Destroyed homes, buildings and factories …….
More than 50 giant tornadoes ripped through the Midwest on December 10-11, laying waste to nearly 400 kilometers (the equivalent of the straight line between Tokyo and Osaka). They knocked down people and houses and raged in at least five states, including Kentucky. The number of dead and missing is said to be over 100.
In the United States, tornadoes usually occur in the spring. In the U.S., tornadoes usually strike in the spring, but in the affected areas, the weather was as warm as April even though it was December. Cold air from the north collided with the tornadoes, creating a giant cumulonimbus cloud called a supercell. President Biden said, ‘This is probably one of the biggest tornadoes in history.
The catastrophe that occurred in the U.S. is no stranger to us. In fact, Japan is also a major tornado country. I would like to introduce the unknown reality.
It was around 3:30 a.m. My daughter, who was asleep in her room on the second floor, received a text message warning her to evacuate, and she came downstairs. Right after that, I heard a dull thud, and then a horrible cracking sound. Suddenly, a steel pillar came crashing down right above the living room. The ceiling collapsed and my daughter’s room was completely destroyed. If the pillar had fallen a little earlier, I wonder what would have happened to my daughter. ……”
33 tornadoes in 13 years
A woman living in Mobara City, Chiba Prefecture, recalled the horror of Typhoon No. 15 in September 2007 in an interview with this magazine. The instantaneous wind speed was 57.5 meters, the fastest in recorded history, and there were reports of a tornado. Mr. Hideki Shimamura, a professor at Musashino University, who is an expert on disasters, said, “Tornadoes are never seen in the United States or other countries.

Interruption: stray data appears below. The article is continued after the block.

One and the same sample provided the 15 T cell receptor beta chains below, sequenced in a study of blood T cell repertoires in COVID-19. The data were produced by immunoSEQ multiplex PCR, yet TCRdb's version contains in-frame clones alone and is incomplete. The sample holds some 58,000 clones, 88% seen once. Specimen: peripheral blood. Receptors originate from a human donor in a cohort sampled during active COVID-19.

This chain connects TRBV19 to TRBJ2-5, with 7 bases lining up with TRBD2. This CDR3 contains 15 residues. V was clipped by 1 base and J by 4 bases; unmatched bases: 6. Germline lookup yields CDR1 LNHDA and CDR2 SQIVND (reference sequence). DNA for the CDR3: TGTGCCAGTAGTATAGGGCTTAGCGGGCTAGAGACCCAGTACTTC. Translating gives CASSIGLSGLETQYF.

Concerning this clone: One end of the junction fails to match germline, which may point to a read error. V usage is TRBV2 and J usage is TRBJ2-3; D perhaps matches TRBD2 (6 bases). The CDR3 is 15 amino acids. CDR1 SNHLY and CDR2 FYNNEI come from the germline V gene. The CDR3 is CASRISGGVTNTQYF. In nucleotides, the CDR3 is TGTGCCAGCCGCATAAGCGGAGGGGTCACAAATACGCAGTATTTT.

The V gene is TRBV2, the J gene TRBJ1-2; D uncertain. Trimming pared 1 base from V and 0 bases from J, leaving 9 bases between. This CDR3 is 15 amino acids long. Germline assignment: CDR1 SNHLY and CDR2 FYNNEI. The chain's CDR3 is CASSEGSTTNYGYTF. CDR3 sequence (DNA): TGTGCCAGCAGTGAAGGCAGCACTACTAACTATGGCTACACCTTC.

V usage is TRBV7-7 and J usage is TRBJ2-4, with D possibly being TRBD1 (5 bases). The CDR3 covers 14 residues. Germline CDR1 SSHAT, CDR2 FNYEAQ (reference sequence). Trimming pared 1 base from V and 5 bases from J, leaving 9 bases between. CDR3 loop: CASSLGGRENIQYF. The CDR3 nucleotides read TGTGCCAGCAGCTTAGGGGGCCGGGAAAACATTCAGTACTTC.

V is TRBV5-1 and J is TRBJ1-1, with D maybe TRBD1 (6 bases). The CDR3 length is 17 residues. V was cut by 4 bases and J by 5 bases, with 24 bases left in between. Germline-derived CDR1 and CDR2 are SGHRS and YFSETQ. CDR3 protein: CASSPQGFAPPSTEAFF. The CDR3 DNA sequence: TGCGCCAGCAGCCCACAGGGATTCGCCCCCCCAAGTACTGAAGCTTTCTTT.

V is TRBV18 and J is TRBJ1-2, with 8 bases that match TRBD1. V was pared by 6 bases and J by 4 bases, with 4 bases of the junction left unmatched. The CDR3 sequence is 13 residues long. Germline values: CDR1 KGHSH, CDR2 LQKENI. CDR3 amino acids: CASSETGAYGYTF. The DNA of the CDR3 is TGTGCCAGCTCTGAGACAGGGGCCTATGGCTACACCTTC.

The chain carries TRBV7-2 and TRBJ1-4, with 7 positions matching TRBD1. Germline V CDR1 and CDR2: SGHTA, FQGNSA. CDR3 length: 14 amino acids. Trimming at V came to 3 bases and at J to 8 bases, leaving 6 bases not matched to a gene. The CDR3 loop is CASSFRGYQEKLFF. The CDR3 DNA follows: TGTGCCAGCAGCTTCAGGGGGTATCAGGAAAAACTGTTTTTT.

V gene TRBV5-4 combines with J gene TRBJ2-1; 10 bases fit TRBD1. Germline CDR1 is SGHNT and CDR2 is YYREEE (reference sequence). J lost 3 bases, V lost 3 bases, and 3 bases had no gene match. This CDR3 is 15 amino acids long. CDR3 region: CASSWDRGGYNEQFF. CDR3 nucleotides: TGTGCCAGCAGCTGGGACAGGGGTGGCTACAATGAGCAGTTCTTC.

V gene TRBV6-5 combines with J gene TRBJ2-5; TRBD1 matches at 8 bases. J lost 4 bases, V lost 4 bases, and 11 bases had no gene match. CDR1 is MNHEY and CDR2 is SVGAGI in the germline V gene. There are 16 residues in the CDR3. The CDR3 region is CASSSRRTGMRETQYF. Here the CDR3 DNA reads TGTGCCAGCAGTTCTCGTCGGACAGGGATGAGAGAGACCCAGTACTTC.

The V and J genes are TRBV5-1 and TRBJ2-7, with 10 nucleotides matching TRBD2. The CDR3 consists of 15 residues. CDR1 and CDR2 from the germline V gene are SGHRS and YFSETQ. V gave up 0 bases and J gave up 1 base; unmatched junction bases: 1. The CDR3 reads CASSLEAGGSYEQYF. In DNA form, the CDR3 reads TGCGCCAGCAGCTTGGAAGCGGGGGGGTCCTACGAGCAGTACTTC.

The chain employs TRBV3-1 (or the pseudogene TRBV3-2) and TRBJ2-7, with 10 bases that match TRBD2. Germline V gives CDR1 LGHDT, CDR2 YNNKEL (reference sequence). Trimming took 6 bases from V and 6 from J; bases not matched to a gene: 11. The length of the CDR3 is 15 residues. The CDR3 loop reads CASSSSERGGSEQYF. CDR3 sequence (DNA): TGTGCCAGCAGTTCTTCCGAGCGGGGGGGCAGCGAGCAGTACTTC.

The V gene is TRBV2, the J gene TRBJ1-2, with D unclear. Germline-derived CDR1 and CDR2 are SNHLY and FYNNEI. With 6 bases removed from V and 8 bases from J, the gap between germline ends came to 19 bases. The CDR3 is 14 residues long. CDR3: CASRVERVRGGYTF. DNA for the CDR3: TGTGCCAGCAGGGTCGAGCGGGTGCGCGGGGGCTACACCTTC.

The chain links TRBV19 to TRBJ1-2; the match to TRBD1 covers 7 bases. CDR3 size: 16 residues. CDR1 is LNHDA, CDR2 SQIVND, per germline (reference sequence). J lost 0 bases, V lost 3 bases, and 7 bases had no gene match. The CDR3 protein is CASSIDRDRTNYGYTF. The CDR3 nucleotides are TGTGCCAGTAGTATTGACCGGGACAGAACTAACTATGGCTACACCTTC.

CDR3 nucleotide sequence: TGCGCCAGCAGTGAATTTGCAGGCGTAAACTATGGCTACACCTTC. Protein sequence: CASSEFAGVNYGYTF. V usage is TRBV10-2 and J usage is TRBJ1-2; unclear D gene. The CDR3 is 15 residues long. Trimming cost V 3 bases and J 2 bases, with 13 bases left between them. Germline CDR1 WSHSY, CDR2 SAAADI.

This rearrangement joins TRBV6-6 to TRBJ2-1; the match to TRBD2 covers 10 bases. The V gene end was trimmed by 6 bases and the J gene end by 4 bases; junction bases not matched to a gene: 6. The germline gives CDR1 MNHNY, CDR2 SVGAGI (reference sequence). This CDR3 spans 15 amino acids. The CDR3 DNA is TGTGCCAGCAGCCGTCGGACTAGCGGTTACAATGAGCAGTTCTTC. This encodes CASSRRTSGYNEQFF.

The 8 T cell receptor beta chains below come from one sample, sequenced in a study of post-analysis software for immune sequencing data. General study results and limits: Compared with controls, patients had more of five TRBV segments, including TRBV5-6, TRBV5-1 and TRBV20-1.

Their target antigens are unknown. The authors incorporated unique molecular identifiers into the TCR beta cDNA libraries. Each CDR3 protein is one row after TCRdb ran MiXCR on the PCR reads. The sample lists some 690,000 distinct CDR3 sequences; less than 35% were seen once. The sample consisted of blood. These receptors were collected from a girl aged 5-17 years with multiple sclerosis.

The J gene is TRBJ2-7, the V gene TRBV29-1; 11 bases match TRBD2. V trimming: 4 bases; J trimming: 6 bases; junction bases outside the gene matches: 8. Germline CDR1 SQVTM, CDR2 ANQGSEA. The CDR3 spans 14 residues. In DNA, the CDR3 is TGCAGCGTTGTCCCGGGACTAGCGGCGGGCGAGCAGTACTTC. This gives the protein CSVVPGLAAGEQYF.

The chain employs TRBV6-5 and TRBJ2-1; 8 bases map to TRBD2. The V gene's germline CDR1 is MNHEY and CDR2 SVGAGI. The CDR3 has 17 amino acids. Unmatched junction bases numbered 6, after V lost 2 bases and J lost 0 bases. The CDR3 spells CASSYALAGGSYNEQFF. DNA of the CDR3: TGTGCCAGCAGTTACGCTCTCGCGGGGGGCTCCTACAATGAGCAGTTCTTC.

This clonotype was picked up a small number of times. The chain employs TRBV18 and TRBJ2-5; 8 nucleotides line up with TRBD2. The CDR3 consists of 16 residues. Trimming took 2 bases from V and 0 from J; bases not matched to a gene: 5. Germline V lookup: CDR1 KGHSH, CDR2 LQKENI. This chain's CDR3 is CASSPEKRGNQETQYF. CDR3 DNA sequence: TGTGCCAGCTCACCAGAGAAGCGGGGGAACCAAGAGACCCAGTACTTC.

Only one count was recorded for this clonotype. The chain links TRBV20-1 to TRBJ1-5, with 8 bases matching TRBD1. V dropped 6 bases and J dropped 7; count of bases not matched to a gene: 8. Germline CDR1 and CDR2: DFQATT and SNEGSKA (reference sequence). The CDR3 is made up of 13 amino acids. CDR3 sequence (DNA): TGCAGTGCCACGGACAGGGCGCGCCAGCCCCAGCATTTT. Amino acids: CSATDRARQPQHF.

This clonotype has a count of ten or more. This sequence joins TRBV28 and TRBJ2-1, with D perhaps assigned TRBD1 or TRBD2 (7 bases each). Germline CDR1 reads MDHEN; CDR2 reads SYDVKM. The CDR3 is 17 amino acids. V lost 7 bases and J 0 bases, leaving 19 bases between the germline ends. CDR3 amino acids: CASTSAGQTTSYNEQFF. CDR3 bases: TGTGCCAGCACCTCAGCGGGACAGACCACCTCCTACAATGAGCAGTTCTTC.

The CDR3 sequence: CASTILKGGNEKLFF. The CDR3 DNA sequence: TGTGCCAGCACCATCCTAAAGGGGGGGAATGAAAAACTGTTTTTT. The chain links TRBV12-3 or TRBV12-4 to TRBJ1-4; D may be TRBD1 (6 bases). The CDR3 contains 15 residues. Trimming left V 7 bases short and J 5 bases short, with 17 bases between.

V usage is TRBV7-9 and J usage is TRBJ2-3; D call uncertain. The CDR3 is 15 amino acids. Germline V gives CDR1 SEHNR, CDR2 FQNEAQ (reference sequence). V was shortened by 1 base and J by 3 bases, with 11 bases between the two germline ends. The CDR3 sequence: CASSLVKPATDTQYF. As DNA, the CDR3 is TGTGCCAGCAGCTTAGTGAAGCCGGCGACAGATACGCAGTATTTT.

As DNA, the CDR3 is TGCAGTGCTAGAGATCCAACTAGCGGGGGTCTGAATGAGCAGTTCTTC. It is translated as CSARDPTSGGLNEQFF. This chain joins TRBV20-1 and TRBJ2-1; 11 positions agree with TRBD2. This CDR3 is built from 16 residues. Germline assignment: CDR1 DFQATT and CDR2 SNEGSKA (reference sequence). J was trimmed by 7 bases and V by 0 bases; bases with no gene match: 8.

A tornado is not a disaster that occurs in the United States or other vast foreign countries. Tornadoes are caused by the collision of warm and cold air, and the number of tornadoes in Japan has been increasing due to global warming in recent years.
According to the Japan Meteorological Agency, an average of nearly 20 tornadoes occurred in Japan in the 10 years from 2011 to last year, with 33 occurring in 2013. In December 2005, a tornado caused a train derailment in Shonai-machi, Yamagata Prefecture, killing and injuring 38 people on the JR Hanetsu Line, and in September 2006, the JR Nippo Line overturned in Nobeoka City, Miyazaki Prefecture, killing three people and seriously injuring more than 140 others.
It is not only trains that cause major accidents; in November 2006, a tornado in Saroma, Hokkaido, hit an office at a tunnel construction site. The building was blown 80 meters away, and nine construction workers lost their lives. Mr. Shimamura of the previous article continues.
The detailed cause of tornadoes is still unclear. It is said that huge cumulonimbus clouds are a factor, but not much research has been done. It is impossible to predict when and where they will occur. However, just before an event occurs, there is a kind of sign. For example, the sky suddenly darkens or a sudden bolt of lightning strikes. The most frequent occurrence is probably in September, the typhoon season.
According to Professor Shimamura, it is important to evacuate to a sturdy building if you encounter a tornado.
According to Shimamura, it is important to evacuate to a sturdy building when a tornado strikes. There are cases where the entire building could be destroyed by strong winds. Do not stay outdoors. Not only will you be blown away, but you will also be in danger of being killed by flying objects such as glass and roofs.
A tornado is not a fire on the other side of the river. It is important to have a safe place at home or work, such as a basement, to avoid panic after a tornado occurs.